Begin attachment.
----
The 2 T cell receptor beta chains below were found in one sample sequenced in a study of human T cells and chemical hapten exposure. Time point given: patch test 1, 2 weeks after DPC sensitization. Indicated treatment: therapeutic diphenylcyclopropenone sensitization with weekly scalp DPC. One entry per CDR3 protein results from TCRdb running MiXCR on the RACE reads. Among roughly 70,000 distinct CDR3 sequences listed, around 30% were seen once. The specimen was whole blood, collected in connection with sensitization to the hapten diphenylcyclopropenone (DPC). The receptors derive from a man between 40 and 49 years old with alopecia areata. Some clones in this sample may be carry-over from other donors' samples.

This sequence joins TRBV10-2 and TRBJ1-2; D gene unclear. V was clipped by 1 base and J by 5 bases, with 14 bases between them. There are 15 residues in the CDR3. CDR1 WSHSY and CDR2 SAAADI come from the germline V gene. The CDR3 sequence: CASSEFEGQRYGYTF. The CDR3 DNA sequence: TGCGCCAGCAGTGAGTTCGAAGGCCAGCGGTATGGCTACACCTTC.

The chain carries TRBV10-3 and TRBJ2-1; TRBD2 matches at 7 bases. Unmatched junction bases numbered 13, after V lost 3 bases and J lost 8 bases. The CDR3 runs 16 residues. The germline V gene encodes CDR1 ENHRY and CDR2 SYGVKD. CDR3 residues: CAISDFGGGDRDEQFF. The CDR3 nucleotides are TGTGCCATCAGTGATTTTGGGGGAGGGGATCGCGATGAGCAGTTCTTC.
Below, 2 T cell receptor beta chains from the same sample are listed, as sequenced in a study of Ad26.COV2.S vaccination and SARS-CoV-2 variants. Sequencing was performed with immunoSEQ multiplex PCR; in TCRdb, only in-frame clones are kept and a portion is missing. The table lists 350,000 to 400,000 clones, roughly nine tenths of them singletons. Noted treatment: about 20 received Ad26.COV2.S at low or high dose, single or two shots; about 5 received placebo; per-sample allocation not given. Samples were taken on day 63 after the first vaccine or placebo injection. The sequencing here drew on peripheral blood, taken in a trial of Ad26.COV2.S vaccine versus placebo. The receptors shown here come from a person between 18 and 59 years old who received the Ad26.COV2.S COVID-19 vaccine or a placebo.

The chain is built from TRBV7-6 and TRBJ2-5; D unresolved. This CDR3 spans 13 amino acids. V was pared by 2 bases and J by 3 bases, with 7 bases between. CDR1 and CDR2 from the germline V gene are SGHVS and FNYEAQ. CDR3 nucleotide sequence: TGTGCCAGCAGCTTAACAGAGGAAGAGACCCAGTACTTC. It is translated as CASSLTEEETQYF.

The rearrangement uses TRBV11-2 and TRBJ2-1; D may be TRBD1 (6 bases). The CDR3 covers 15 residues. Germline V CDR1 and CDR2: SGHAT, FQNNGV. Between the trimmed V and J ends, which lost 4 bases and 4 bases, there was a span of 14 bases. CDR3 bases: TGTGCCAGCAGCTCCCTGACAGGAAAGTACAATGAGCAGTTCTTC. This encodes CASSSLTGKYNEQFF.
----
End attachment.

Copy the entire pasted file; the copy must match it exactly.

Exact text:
The 2 T cell receptor beta chains below were found in one sample sequenced in a study of human T cells and chemical hapten exposure. Time point given: patch test 1, 2 weeks after DPC sensitization. Indicated treatment: therapeutic diphenylcyclopropenone sensitization with weekly scalp DPC. One entry per CDR3 protein results from TCRdb running MiXCR on the RACE reads. Among roughly 70,000 distinct CDR3 sequences listed, around 30% were seen once. The specimen was whole blood, collected in connection with sensitization to the hapten diphenylcyclopropenone (DPC). The receptors derive from a man between 40 and 49 years old with alopecia areata. Some clones in this sample may be carry-over from other donors' samples.

This sequence joins TRBV10-2 and TRBJ1-2; D gene unclear. V was clipped by 1 base and J by 5 bases, with 14 bases between them. There are 15 residues in the CDR3. CDR1 WSHSY and CDR2 SAAADI come from the germline V gene. The CDR3 sequence: CASSEFEGQRYGYTF. The CDR3 DNA sequence: TGCGCCAGCAGTGAGTTCGAAGGCCAGCGGTATGGCTACACCTTC.

The chain carries TRBV10-3 and TRBJ2-1; TRBD2 matches at 7 bases. Unmatched junction bases numbered 13, after V lost 3 bases and J lost 8 bases. The CDR3 runs 16 residues. The germline V gene encodes CDR1 ENHRY and CDR2 SYGVKD. CDR3 residues: CAISDFGGGDRDEQFF. The CDR3 nucleotides are TGTGCCATCAGTGATTTTGGGGGAGGGGATCGCGATGAGCAGTTCTTC.
Below, 2 T cell receptor beta chains from the same sample are listed, as sequenced in a study of Ad26.COV2.S vaccination and SARS-CoV-2 variants. Sequencing was performed with immunoSEQ multiplex PCR; in TCRdb, only in-frame clones are kept and a portion is missing. The table lists 350,000 to 400,000 clones, roughly nine tenths of them singletons. Noted treatment: about 20 received Ad26.COV2.S at low or high dose, single or two shots; about 5 received placebo; per-sample allocation not given. Samples were taken on day 63 after the first vaccine or placebo injection. The sequencing here drew on peripheral blood, taken in a trial of Ad26.COV2.S vaccine versus placebo. The receptors shown here come from a person between 18 and 59 years old who received the Ad26.COV2.S COVID-19 vaccine or a placebo.

The chain is built from TRBV7-6 and TRBJ2-5; D unresolved. This CDR3 spans 13 amino acids. V was pared by 2 bases and J by 3 bases, with 7 bases between. CDR1 and CDR2 from the germline V gene are SGHVS and FNYEAQ. CDR3 nucleotide sequence: TGTGCCAGCAGCTTAACAGAGGAAGAGACCCAGTACTTC. It is translated as CASSLTEEETQYF.

The rearrangement uses TRBV11-2 and TRBJ2-1; D may be TRBD1 (6 bases). The CDR3 covers 15 residues. Germline V CDR1 and CDR2: SGHAT, FQNNGV. Between the trimmed V and J ends, which lost 4 bases and 4 bases, there was a span of 14 bases. CDR3 bases: TGTGCCAGCAGCTCCCTGACAGGAAAGTACAATGAGCAGTTCTTC. This encodes CASSSLTGKYNEQFF.